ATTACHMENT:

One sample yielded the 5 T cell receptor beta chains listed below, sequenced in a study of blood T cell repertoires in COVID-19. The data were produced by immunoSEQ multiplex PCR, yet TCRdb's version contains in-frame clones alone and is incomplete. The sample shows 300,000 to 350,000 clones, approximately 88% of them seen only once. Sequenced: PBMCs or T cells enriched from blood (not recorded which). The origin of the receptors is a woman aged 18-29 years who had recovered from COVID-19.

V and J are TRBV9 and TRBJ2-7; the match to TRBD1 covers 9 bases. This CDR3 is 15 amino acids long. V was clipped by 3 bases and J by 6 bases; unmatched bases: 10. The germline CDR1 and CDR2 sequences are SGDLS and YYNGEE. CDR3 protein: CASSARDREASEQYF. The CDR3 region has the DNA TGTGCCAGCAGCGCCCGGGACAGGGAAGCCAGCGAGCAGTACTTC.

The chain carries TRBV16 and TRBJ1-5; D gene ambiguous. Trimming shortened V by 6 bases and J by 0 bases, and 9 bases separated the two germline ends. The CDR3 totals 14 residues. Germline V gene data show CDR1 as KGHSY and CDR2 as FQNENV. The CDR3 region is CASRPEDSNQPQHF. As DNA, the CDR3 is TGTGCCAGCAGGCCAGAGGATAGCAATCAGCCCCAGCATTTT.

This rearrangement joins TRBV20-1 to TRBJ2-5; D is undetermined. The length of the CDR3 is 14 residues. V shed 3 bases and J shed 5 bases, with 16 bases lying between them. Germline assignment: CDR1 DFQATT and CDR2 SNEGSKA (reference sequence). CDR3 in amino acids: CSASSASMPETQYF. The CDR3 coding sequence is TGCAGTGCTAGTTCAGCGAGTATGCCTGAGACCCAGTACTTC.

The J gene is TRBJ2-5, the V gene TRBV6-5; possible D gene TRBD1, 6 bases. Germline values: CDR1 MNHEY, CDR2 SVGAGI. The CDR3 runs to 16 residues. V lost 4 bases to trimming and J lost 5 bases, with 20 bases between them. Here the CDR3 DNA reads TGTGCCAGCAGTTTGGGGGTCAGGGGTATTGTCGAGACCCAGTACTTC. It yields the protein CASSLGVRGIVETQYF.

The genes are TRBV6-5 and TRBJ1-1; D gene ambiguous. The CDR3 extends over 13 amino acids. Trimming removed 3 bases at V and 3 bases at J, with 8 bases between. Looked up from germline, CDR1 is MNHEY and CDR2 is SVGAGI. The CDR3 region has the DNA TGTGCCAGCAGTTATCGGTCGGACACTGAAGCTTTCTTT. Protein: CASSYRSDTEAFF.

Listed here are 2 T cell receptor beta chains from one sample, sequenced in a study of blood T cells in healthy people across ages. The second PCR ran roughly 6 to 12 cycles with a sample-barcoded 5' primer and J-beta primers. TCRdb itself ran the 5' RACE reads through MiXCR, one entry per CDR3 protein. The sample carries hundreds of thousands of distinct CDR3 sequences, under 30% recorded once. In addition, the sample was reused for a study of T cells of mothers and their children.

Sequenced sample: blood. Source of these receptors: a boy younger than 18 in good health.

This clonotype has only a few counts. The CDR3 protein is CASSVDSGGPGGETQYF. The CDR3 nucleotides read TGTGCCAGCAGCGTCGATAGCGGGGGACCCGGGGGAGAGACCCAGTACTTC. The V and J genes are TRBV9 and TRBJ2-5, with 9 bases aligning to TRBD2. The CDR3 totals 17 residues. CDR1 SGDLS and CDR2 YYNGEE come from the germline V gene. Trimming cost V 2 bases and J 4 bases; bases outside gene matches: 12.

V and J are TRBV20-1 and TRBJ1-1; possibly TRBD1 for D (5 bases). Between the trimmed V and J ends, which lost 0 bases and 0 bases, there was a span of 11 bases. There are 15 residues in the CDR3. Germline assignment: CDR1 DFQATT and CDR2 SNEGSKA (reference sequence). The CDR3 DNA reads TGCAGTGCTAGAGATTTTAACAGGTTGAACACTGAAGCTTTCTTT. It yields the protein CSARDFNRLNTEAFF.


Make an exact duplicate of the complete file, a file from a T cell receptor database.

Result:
One sample yielded the 5 T cell receptor beta chains listed below, sequenced in a study of blood T cell repertoires in COVID-19. The data were produced by immunoSEQ multiplex PCR, yet TCRdb's version contains in-frame clones alone and is incomplete. The sample shows 300,000 to 350,000 clones, approximately 88% of them seen only once. Sequenced: PBMCs or T cells enriched from blood (not recorded which). The origin of the receptors is a woman aged 18-29 years who had recovered from COVID-19.

V and J are TRBV9 and TRBJ2-7; the match to TRBD1 covers 9 bases. This CDR3 is 15 amino acids long. V was clipped by 3 bases and J by 6 bases; unmatched bases: 10. The germline CDR1 and CDR2 sequences are SGDLS and YYNGEE. CDR3 protein: CASSARDREASEQYF. The CDR3 region has the DNA TGTGCCAGCAGCGCCCGGGACAGGGAAGCCAGCGAGCAGTACTTC.

The chain carries TRBV16 and TRBJ1-5; D gene ambiguous. Trimming shortened V by 6 bases and J by 0 bases, and 9 bases separated the two germline ends. The CDR3 totals 14 residues. Germline V gene data show CDR1 as KGHSY and CDR2 as FQNENV. The CDR3 region is CASRPEDSNQPQHF. As DNA, the CDR3 is TGTGCCAGCAGGCCAGAGGATAGCAATCAGCCCCAGCATTTT.

This rearrangement joins TRBV20-1 to TRBJ2-5; D is undetermined. The length of the CDR3 is 14 residues. V shed 3 bases and J shed 5 bases, with 16 bases lying between them. Germline assignment: CDR1 DFQATT and CDR2 SNEGSKA (reference sequence). CDR3 in amino acids: CSASSASMPETQYF. The CDR3 coding sequence is TGCAGTGCTAGTTCAGCGAGTATGCCTGAGACCCAGTACTTC.

The J gene is TRBJ2-5, the V gene TRBV6-5; possible D gene TRBD1, 6 bases. Germline values: CDR1 MNHEY, CDR2 SVGAGI. The CDR3 runs to 16 residues. V lost 4 bases to trimming and J lost 5 bases, with 20 bases between them. Here the CDR3 DNA reads TGTGCCAGCAGTTTGGGGGTCAGGGGTATTGTCGAGACCCAGTACTTC. It yields the protein CASSLGVRGIVETQYF.

The genes are TRBV6-5 and TRBJ1-1; D gene ambiguous. The CDR3 extends over 13 amino acids. Trimming removed 3 bases at V and 3 bases at J, with 8 bases between. Looked up from germline, CDR1 is MNHEY and CDR2 is SVGAGI. The CDR3 region has the DNA TGTGCCAGCAGTTATCGGTCGGACACTGAAGCTTTCTTT. Protein: CASSYRSDTEAFF.

Listed here are 2 T cell receptor beta chains from one sample, sequenced in a study of blood T cells in healthy people across ages. The second PCR ran roughly 6 to 12 cycles with a sample-barcoded 5' primer and J-beta primers. TCRdb itself ran the 5' RACE reads through MiXCR, one entry per CDR3 protein. The sample carries hundreds of thousands of distinct CDR3 sequences, under 30% recorded once. In addition, the sample was reused for a study of T cells of mothers and their children.

Sequenced sample: blood. Source of these receptors: a boy younger than 18 in good health.

This clonotype has only a few counts. The CDR3 protein is CASSVDSGGPGGETQYF. The CDR3 nucleotides read TGTGCCAGCAGCGTCGATAGCGGGGGACCCGGGGGAGAGACCCAGTACTTC. The V and J genes are TRBV9 and TRBJ2-5, with 9 bases aligning to TRBD2. The CDR3 totals 17 residues. CDR1 SGDLS and CDR2 YYNGEE come from the germline V gene. Trimming cost V 2 bases and J 4 bases; bases outside gene matches: 12.

V and J are TRBV20-1 and TRBJ1-1; possibly TRBD1 for D (5 bases). Between the trimmed V and J ends, which lost 0 bases and 0 bases, there was a span of 11 bases. There are 15 residues in the CDR3. Germline assignment: CDR1 DFQATT and CDR2 SNEGSKA (reference sequence). The CDR3 DNA reads TGCAGTGCTAGAGATTTTAACAGGTTGAACACTGAAGCTTTCTTT. It yields the protein CSARDFNRLNTEAFF.